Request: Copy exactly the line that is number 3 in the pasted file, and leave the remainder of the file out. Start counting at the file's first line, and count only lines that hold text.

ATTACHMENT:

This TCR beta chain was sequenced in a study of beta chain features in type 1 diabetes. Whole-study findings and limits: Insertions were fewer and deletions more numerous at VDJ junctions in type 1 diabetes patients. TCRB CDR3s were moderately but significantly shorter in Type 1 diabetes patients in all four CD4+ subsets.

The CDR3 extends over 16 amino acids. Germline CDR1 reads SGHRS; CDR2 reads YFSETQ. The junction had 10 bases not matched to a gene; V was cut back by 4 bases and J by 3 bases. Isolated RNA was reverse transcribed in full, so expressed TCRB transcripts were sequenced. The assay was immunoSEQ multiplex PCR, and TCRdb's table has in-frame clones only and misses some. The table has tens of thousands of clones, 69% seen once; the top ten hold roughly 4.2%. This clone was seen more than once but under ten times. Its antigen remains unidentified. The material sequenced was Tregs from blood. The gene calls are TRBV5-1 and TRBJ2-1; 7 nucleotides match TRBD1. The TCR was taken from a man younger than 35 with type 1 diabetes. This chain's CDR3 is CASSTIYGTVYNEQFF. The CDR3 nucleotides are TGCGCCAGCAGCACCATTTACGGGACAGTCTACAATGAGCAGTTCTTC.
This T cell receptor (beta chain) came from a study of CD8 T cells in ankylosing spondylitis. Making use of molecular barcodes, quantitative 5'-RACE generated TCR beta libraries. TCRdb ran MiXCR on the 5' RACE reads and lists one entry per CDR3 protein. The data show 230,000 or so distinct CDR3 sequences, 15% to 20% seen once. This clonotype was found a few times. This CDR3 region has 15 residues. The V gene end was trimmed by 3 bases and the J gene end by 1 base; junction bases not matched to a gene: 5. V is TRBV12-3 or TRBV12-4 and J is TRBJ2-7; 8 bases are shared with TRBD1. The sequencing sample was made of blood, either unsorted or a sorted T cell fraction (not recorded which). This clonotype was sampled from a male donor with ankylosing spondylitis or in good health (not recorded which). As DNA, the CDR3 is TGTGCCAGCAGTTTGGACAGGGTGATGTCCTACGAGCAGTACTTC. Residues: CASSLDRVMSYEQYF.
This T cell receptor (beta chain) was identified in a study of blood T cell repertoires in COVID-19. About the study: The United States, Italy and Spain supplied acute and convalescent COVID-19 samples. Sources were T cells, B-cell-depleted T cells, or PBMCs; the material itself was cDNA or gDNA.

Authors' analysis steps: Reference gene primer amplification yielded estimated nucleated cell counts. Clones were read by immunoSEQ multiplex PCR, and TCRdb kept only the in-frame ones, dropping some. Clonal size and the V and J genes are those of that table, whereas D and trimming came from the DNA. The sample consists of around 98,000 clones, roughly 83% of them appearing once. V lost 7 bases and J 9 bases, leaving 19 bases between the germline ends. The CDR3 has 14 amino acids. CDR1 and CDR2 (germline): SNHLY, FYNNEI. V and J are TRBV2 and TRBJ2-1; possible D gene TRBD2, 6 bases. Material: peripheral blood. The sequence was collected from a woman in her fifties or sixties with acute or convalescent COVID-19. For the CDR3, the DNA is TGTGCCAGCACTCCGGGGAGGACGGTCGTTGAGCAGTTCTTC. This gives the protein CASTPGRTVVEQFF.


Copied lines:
This T cell receptor (beta chain) came from a study of CD8 T cells in ankylosing spondylitis. Making use of molecular barcodes, quantitative 5'-RACE generated TCR beta libraries. TCRdb ran MiXCR on the 5' RACE reads and lists one entry per CDR3 protein. The data show 230,000 or so distinct CDR3 sequences, 15% to 20% seen once. This clonotype was found a few times. This CDR3 region has 15 residues. The V gene end was trimmed by 3 bases and the J gene end by 1 base; junction bases not matched to a gene: 5. V is TRBV12-3 or TRBV12-4 and J is TRBJ2-7; 8 bases are shared with TRBD1. The sequencing sample was made of blood, either unsorted or a sorted T cell fraction (not recorded which). This clonotype was sampled from a male donor with ankylosing spondylitis or in good health (not recorded which). As DNA, the CDR3 is TGTGCCAGCAGTTTGGACAGGGTGATGTCCTACGAGCAGTACTTC. Residues: CASSLDRVMSYEQYF.